The fact that the CPC changes so much with respect to the S-group can be related to a more unstable regulatory system. By monitoring this at night, or continuously, clinicians can obtain additional insight of this stability that can help in making the decision to wean a patient from MV. Then, considering the outcome of the SBT, here it is evaluated if the weaning outcome can be predicted before performing the SBT. Nevertheless, this proposal does not pretend to eliminate the SBT, since SBT is necessary. CPC indices are intended to be used in combination with the current weaning readiness criteria (supplementary Criteria C1), to improve the predictive rate of patients ready to undergo the SBT.

Patients of the S-group have higher values of SDNN, calculated over 24 h (see Table 3). A major component of SDNN is due to a higher variability and day-night difference of the HR. This shows a better adaptability of the heart to changes, for patients actually ready for weaning, S-group.

Remark that the SBT is not performed at the same time for all patients. Hence, in order to have all recordings of the patients aligned in time, some segments had to be omitted at the start and end of the recordings for some patients. The mean respiratory frequency, F\(_r\), was always above 9 rpm, i.e., 0.15 Hz. However, for some patients, it was above 24 rpm, i.e., 0.4 Hz (see Fig. 3). The evolution of the currently-used clinical variables, HR and F\(_r\), is very similar for both groups. It is clear that these parameters are not giving useful information to predict weaning readiness.

On the contrary, some HRV parameters seem to better discern both groups. The temporal parameter RMSSD has higher values for the S-group, in accordance with the fact that this index quantifies parasympathetic modulation of NN intervals driven by respiration and vagal modulations49. These modulations of the vagal activity are also quantified by \({\text{ P }}_{{\rm HF}}\). Notice that the \({\text{ P }}_{{\rm HF}}\) is much higher for some patients of the F-group, around 11 p.m., and around 8:00 a.m. The rest of the time, mainly during sleep at night, \({\text{ P }}_{{\rm HF}}\) is higher for the S-group, in agreement with the results of20. The time when \({\text{ P }}_{{\rm HF}}\) is higher for the F-group, occurs before going to sleep and waking up. However, the \({\text{ P }}_{{\rm VLF}}\) and \({\text{ P }}_{{\rm LF}}^n\) are also higher, so strong vagal modulations are in conflict with strong sympathetic activations.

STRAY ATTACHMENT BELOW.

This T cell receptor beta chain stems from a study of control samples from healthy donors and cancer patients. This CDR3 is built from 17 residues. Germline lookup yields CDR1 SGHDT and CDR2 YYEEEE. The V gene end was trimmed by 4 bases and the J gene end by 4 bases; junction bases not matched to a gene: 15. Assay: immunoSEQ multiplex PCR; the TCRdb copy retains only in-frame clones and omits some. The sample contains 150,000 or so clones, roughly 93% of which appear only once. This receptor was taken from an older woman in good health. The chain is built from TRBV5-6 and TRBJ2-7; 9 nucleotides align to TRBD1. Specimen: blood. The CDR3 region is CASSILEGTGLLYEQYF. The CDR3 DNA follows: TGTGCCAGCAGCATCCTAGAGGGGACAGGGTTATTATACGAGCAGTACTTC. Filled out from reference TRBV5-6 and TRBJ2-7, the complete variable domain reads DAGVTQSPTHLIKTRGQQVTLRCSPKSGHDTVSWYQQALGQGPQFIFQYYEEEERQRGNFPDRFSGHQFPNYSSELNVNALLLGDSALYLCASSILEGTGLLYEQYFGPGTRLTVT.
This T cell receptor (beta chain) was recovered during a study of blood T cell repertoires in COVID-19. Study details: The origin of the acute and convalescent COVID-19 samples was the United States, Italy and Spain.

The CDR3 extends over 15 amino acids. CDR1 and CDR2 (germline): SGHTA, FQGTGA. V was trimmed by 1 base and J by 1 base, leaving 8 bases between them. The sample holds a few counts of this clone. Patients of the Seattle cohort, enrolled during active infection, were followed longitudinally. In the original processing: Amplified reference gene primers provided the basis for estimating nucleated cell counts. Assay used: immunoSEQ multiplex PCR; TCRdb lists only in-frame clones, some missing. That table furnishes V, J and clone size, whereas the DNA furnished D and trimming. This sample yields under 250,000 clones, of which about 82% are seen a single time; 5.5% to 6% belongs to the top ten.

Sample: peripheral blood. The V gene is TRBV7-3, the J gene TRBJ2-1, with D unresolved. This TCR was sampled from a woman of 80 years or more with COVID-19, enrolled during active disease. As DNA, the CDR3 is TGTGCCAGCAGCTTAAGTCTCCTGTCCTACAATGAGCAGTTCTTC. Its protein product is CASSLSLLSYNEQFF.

Nevertheless, Fig. 4 is striking and summarizes the uncertainty related to the HRV parameters. From these results, the question arises as to what is the validity of HRV indices, since depending on the time of day at which they are measured the results can be totally different. This fact could be attributed to circadian rhythms, having a strong influence on HRV measurements. For example, the \({\text{ P }}_{{\rm LF}}^n\), commonly used as the standard measure of the sympathovagal balance, is not convenient as a reliable weaning readiness predictor. In fact, it has already been proven that \({\text{ P }}_{{\rm LF}}^n\) is not an appropriate measure of the vagal and sympathetic modulations38,51. On the contrary, and this is favourable, CPC indices seem more appropriate since measurements are quite stable throughout the 24-hour record.